Bucharest was known as ‘Little Paris of the East’, so on your walk, you’ll see many French-style buildings. Expect to see Neoclassical, Art Nouveau and Second Empire. Sometimes you’ll think you are in Paris, especially when you come across the Arcul de Triumf.

You’ll also spot stunning churches that certainly do not do their interiors justice (I’ll leave that for you to see, I don’t want to spoil it).

Olari Church - Bucharest architecture
Olari Church


Stavropoleos Church - Bucharest architecture
Stavropoleos Church

Romania even has its own architectural style – Neo-Romanian. This style was influenced by the many cultures that had found a place in Bucharest, so you’ll see elements of Byzantine and Neoclassical styles.

And then there are the communist era buildings that destroy the city’s vibe.

Palace of the Parliament, Bucharest architecture
Palace of the Parliament

A tour of Bucharest’s food and architecture – pin for later!

I won’t claim to be an expert on architecture, but I really enjoyed wandering the streets of Bucharest seeing the mish mash of styles and cultures. In fact, there was so much more to Bucharest than I imagined and I’m so glad we took this tour. I can highly recommend it if you ever find yourself buying flights to Romania for a city break.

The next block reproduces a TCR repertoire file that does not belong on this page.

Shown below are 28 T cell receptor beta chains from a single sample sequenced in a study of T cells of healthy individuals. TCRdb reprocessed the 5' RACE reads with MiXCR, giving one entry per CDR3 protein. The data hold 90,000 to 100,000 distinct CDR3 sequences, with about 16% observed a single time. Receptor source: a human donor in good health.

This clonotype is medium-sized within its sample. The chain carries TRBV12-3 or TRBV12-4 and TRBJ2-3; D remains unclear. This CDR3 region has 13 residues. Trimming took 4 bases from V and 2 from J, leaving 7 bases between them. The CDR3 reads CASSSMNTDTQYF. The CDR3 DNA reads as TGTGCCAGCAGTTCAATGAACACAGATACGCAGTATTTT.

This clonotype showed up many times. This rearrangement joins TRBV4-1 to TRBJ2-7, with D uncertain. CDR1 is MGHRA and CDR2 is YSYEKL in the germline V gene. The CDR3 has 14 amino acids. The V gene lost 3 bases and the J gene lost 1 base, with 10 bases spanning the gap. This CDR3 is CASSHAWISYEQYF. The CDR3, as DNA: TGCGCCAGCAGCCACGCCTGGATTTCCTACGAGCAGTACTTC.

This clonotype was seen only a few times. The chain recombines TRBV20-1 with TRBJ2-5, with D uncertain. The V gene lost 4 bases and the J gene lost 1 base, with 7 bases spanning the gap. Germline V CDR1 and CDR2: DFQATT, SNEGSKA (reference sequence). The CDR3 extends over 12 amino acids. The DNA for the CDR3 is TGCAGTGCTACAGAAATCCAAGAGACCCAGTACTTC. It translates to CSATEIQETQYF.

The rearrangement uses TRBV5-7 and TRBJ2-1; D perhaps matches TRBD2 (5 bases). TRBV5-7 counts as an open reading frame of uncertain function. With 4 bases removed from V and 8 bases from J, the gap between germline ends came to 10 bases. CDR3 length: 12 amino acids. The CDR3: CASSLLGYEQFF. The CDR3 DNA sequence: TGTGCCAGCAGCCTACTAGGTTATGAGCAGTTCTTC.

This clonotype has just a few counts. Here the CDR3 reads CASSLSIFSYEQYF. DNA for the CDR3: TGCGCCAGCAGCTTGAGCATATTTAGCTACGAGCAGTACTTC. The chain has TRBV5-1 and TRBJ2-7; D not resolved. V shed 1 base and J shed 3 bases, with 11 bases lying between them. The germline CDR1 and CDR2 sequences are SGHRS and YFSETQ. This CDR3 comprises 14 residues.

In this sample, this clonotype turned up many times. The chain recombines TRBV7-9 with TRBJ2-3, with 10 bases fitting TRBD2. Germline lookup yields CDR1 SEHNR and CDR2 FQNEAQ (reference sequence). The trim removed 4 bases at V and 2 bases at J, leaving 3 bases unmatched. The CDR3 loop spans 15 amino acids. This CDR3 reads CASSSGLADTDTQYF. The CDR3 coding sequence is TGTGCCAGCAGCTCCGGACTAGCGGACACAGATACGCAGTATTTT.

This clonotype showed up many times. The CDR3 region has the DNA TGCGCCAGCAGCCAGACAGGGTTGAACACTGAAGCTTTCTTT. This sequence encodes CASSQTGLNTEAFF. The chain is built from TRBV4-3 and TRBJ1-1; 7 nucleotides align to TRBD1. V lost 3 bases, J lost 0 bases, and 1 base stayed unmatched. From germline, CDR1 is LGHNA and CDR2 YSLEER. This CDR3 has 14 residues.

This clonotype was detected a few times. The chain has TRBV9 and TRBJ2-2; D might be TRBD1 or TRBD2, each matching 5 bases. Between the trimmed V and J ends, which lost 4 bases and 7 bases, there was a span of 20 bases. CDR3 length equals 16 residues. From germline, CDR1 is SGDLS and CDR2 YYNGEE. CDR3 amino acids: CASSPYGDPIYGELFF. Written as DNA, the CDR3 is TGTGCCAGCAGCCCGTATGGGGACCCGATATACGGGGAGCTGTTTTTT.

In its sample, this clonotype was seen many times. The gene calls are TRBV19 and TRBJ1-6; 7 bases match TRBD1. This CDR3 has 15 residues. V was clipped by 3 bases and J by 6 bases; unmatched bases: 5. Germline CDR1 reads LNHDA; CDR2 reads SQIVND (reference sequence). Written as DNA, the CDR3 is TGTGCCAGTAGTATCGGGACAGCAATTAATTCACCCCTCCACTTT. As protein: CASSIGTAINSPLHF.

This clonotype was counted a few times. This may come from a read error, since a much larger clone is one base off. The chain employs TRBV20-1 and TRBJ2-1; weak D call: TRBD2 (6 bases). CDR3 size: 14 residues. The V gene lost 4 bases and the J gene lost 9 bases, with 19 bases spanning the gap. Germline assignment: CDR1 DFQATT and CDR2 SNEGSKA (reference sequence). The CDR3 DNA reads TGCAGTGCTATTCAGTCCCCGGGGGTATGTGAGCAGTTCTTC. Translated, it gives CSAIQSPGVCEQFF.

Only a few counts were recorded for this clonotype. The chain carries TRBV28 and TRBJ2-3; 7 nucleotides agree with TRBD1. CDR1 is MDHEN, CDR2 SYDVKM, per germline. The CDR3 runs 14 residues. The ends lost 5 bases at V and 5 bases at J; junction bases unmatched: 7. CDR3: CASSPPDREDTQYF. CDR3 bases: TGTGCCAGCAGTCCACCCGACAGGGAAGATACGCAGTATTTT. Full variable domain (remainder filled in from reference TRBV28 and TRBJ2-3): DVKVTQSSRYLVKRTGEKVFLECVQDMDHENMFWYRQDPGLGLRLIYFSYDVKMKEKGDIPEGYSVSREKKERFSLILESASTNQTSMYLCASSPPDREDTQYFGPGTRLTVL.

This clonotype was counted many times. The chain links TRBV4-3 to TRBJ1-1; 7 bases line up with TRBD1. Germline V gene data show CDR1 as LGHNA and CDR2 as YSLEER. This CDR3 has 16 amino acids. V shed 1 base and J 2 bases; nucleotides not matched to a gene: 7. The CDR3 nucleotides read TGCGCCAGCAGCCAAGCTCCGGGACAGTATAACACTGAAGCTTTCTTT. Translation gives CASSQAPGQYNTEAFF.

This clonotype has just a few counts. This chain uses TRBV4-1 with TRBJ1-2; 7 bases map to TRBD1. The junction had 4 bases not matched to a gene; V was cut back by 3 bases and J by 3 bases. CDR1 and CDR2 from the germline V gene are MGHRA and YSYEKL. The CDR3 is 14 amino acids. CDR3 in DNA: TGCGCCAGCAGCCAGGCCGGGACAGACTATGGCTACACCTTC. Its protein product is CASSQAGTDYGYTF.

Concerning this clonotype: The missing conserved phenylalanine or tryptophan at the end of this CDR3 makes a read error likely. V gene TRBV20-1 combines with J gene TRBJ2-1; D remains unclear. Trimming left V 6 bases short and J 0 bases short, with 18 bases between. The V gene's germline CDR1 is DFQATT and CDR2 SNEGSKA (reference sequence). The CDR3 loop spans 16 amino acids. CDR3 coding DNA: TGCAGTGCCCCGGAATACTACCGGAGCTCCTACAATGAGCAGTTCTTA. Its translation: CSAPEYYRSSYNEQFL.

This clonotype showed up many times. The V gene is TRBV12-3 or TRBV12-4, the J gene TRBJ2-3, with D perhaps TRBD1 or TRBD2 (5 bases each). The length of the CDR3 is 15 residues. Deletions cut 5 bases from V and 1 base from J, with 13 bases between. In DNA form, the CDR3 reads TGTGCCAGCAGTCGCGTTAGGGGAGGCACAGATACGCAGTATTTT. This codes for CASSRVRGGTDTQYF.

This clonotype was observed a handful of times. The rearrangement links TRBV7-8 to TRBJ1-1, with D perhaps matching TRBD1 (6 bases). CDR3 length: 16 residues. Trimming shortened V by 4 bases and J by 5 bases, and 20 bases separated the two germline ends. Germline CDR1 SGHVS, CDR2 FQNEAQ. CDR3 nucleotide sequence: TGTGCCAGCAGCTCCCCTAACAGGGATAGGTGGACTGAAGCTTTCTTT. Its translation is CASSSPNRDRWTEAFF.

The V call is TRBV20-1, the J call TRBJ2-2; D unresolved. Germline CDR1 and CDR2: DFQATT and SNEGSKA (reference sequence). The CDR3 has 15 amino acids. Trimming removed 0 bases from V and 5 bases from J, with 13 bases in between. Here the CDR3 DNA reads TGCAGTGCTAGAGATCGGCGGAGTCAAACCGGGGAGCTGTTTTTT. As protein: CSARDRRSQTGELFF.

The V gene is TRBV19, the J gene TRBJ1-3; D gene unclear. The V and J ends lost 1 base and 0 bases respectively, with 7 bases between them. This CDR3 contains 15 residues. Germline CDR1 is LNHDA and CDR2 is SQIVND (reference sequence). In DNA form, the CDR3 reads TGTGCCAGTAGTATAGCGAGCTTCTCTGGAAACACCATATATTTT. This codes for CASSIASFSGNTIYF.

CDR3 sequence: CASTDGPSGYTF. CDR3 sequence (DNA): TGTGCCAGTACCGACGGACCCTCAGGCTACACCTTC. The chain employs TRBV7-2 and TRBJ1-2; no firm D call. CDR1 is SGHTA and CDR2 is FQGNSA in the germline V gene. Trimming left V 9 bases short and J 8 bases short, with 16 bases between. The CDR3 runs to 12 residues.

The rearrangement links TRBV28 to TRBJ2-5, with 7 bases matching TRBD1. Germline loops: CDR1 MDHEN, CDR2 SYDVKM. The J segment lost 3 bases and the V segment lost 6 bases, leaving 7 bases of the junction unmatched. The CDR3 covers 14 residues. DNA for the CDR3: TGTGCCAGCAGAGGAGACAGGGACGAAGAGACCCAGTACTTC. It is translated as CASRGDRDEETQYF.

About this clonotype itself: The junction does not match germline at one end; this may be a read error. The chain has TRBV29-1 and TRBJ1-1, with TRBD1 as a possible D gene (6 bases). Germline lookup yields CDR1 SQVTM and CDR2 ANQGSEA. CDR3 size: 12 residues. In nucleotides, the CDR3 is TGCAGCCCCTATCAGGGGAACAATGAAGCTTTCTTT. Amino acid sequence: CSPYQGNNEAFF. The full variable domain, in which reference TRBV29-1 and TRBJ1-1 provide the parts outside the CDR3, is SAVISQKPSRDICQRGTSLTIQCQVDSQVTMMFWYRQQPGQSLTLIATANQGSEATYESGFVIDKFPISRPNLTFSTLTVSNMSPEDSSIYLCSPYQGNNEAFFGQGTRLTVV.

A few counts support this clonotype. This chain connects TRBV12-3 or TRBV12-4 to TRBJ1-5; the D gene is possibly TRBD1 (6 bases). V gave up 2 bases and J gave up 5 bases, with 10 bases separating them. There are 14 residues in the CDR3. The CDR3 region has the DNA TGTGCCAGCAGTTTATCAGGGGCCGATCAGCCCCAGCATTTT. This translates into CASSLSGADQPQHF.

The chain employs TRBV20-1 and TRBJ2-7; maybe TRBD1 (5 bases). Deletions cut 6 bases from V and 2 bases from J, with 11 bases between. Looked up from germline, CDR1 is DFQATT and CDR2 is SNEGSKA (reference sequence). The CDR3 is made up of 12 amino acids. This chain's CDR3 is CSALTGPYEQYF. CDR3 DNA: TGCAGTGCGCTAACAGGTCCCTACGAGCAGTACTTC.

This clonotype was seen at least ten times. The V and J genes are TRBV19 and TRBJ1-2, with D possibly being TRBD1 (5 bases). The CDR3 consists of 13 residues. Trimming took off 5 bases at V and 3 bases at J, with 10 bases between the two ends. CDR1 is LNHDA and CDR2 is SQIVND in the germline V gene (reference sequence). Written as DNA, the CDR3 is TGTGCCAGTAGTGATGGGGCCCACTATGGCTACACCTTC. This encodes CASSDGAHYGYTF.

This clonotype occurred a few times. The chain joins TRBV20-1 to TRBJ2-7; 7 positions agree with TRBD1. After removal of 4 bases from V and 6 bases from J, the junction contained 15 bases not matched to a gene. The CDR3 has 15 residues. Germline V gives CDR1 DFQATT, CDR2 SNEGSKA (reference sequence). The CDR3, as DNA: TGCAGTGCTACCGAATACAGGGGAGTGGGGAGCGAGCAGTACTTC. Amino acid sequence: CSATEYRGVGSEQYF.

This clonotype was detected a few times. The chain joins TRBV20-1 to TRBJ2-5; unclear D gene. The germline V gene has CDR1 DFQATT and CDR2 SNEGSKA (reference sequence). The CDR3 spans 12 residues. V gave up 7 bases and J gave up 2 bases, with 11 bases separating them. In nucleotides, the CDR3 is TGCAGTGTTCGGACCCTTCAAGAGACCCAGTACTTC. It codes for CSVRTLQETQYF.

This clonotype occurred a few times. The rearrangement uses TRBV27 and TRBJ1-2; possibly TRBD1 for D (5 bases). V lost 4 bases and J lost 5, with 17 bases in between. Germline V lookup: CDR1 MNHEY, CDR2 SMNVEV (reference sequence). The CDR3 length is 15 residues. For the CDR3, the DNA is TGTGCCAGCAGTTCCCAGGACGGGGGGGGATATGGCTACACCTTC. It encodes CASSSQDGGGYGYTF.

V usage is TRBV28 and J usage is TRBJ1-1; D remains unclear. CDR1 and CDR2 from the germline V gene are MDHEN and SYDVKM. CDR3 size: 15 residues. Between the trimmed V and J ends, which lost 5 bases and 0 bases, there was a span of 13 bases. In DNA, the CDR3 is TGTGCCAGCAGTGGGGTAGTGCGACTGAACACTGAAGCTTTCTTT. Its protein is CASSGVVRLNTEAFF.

Disclaimer: While this is absolutely an honest representation of the tour, we were gifted this brilliant tour by Icelolly, which provides a fast and easy service allowing you to compare the best deals from a range of leading holiday providers.



Karis is an Aussie living in Bristol. During the working week, she works in communications, and in her spare time she’s scouring the Internet for cool places to visit and great travel deals, as well as talking about food on her podcast, At the Sauce. She loves good food and history, so her travel itineraries usually reflect this. Places she loves include Vietnam, Japan, France and Spain. Places she can’t wait to get to include Egypt, Greece, Turkey, Poland and Georgia.


  • Hilary

    Bucharest looks interesting, and what better way to get to know a place than through its food and architecture! Those doughnuts looks wonderful, I would definitely put them on my must try list. #farawayfiles

  • Clare Thomson

    You certainly made the most out of your time in Bucharest! We always love eating our way around a new city. Thanks so much for sharing on #FarawayFiles

  • Paul

    There is so much of eastern Europe I still need to see and Bucharest is now definitely on the list. I love discovering a new place through their food – I think you can tell a lot about a culture from what they consume! Fruit brandy you say?

  • Ruth

    I have been falling in love with Eastern Europe for the last two years. The history of the countries in the area is so intense. Plus, the food is incredible! We cannot stop thinking about it. That is why I hope to visit Romania soon. Not sure when but hopefully within the next two years. #FarawayFiles

    • Karis Bouher

      I hope you get there! I’m looking forward to checking out a few more countries in that part of the world.

  • dana

    Paul, Karis, we do have a fruit brandy called “visinata” made of sour cherries, with actual cherries left to macerate inside. That particular kind of brandy is very fruity. Another variation, that’s a bit more difficult to come by, is “afinata”, made with blueberries. I recommend both when you come (back) to Romania 🙂

    • Karis Bouher

      Thanks Dana! That’s really handy to know. Next time I go to Romania, I’ll definitely try at least one 😉